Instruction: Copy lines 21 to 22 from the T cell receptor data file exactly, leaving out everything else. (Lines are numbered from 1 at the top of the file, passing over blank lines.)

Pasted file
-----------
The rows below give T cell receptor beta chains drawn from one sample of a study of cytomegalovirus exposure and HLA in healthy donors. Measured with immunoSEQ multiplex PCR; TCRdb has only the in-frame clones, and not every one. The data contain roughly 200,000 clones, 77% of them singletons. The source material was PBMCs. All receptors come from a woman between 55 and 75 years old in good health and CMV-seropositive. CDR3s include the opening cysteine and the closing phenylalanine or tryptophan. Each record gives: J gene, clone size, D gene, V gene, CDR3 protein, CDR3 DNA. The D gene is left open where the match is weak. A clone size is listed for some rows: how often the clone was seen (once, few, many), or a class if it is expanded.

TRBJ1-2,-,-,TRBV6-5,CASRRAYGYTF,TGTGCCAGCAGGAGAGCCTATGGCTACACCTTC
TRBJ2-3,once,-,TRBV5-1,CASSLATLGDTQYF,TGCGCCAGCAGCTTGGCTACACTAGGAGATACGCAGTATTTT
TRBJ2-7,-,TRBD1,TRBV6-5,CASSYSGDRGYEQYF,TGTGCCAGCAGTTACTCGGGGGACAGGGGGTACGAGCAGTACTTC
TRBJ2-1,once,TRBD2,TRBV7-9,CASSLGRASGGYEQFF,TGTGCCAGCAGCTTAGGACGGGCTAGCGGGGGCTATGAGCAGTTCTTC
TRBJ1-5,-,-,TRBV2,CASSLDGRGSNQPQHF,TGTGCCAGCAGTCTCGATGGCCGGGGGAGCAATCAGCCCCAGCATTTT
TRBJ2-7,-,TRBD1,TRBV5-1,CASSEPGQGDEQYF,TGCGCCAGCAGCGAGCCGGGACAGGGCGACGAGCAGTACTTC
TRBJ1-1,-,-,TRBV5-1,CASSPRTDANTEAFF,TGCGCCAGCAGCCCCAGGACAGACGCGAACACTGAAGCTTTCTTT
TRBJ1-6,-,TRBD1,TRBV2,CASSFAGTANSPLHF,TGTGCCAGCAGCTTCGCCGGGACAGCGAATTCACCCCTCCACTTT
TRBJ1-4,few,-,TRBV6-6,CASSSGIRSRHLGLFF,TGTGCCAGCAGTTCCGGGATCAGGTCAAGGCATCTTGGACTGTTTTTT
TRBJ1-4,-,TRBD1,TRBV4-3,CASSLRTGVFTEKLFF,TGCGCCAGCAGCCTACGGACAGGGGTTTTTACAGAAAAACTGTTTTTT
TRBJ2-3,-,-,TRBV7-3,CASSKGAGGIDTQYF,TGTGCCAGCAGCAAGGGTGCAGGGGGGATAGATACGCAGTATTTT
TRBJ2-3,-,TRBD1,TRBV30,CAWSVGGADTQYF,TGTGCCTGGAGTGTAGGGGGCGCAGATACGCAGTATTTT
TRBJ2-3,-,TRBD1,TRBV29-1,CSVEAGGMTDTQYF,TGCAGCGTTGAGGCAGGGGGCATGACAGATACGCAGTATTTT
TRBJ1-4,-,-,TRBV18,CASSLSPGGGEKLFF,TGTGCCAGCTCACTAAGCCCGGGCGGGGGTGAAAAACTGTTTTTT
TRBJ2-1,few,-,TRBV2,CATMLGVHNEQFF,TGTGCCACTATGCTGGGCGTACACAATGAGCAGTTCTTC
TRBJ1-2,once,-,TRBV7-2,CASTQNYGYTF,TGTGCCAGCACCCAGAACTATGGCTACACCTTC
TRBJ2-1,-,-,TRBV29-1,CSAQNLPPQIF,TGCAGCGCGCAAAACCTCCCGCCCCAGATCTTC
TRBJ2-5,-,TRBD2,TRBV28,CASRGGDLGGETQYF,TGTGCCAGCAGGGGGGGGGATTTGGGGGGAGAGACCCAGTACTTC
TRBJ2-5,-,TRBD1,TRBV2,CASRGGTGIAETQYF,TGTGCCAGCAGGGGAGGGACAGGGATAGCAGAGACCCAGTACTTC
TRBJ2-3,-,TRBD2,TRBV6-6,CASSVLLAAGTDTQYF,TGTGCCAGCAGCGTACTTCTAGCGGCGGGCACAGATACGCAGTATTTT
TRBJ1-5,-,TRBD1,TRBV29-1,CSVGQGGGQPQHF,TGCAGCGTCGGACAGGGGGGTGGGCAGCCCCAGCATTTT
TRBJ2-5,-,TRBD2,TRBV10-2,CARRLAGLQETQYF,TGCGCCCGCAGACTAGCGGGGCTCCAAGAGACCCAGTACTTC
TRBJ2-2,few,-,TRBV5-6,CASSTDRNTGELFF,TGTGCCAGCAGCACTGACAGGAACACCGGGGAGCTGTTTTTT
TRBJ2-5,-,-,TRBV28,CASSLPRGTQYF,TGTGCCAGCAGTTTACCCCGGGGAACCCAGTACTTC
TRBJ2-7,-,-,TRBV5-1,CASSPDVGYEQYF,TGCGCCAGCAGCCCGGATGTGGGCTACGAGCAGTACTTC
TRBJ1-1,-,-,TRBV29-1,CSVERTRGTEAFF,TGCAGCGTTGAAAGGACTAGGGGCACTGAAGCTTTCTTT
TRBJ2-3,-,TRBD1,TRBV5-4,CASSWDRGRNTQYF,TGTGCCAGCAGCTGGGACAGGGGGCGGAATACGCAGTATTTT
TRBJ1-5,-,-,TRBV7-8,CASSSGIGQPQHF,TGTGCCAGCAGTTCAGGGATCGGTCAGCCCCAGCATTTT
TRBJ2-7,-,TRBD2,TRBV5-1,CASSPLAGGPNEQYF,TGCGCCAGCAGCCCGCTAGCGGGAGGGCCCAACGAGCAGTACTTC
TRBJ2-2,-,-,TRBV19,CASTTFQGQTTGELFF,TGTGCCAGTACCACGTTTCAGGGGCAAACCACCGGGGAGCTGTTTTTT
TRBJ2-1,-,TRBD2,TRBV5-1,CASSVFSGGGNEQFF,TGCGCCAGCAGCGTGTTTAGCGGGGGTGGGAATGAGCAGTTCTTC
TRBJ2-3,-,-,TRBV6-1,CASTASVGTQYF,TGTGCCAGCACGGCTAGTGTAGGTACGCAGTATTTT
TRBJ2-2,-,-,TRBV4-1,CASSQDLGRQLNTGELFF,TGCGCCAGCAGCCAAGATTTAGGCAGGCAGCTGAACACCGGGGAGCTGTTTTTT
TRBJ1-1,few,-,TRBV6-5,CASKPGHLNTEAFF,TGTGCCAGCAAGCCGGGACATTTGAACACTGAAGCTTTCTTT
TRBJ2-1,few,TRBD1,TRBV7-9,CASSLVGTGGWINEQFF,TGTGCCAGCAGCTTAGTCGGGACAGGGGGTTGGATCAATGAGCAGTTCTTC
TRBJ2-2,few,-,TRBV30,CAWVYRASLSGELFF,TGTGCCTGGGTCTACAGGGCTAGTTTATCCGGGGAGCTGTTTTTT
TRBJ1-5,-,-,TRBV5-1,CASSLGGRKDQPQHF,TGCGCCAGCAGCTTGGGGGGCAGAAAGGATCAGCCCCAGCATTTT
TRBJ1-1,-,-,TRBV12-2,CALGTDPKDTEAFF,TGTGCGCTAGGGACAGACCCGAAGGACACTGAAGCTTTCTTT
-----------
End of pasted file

TRBJ2-3,-,TRBD2,TRBV6-6,CASSVLLAAGTDTQYF,TGTGCCAGCAGCGTACTTCTAGCGGCGGGCACAGATACGCAGTATTTT
TRBJ1-5,-,TRBD1,TRBV29-1,CSVGQGGGQPQHF,TGCAGCGTCGGACAGGGGGGTGGGCAGCCCCAGCATTTT